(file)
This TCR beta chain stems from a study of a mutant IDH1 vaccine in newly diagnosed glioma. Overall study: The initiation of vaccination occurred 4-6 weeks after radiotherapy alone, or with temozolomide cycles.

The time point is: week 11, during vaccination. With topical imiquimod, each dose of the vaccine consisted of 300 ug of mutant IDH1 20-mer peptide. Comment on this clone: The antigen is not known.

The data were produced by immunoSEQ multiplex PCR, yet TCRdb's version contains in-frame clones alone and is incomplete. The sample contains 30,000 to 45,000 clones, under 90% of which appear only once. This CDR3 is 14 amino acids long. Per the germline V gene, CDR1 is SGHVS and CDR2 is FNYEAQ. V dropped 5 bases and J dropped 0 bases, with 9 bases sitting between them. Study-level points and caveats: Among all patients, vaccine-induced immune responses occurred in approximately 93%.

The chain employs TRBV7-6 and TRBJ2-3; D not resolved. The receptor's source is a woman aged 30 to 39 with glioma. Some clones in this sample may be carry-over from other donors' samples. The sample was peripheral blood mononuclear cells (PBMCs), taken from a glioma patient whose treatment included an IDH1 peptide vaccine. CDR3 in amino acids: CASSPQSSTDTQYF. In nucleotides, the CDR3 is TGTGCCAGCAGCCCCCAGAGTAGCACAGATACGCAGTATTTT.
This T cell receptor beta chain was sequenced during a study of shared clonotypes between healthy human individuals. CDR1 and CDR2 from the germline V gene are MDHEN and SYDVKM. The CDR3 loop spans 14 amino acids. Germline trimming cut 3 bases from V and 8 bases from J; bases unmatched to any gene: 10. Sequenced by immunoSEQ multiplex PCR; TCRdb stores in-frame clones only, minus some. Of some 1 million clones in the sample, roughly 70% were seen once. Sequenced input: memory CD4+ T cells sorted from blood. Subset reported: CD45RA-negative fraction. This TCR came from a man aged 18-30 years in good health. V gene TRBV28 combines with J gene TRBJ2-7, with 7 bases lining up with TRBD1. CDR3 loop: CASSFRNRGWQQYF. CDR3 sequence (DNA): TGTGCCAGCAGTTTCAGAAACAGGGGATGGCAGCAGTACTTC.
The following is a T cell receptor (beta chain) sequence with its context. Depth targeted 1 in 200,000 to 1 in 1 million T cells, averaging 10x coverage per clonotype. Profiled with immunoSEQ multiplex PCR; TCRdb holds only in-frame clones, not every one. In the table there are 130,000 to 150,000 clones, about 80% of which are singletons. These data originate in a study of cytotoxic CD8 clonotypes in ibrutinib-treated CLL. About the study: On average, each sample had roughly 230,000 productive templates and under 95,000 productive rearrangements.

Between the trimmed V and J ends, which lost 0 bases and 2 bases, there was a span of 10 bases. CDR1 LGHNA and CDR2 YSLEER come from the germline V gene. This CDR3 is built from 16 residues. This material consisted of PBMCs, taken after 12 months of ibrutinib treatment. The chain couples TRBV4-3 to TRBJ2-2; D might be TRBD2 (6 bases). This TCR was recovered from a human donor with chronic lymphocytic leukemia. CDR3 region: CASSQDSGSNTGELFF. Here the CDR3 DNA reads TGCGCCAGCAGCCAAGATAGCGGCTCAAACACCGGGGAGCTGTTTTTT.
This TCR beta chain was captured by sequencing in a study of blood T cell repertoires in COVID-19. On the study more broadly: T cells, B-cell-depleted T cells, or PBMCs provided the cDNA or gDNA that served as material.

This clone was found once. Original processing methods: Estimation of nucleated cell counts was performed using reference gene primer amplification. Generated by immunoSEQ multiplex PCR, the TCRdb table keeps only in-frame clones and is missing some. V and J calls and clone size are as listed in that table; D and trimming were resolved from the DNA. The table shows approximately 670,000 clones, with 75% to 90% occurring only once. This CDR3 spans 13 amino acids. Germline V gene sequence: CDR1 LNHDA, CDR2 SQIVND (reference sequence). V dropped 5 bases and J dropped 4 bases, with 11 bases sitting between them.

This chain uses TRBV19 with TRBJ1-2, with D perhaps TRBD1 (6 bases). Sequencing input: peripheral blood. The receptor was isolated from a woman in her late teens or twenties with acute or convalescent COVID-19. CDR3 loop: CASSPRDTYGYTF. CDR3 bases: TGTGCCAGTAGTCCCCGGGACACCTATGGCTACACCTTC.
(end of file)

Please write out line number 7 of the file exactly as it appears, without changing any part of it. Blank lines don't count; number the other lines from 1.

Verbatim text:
Between the trimmed V and J ends, which lost 0 bases and 2 bases, there was a span of 10 bases. CDR1 LGHNA and CDR2 YSLEER come from the germline V gene. This CDR3 is built from 16 residues. This material consisted of PBMCs, taken after 12 months of ibrutinib treatment. The chain couples TRBV4-3 to TRBJ2-2; D might be TRBD2 (6 bases). This TCR was recovered from a human donor with chronic lymphocytic leukemia. CDR3 region: CASSQDSGSNTGELFF. Here the CDR3 DNA reads TGCGCCAGCAGCCAAGATAGCGGCTCAAACACCGGGGAGCTGTTTTTT.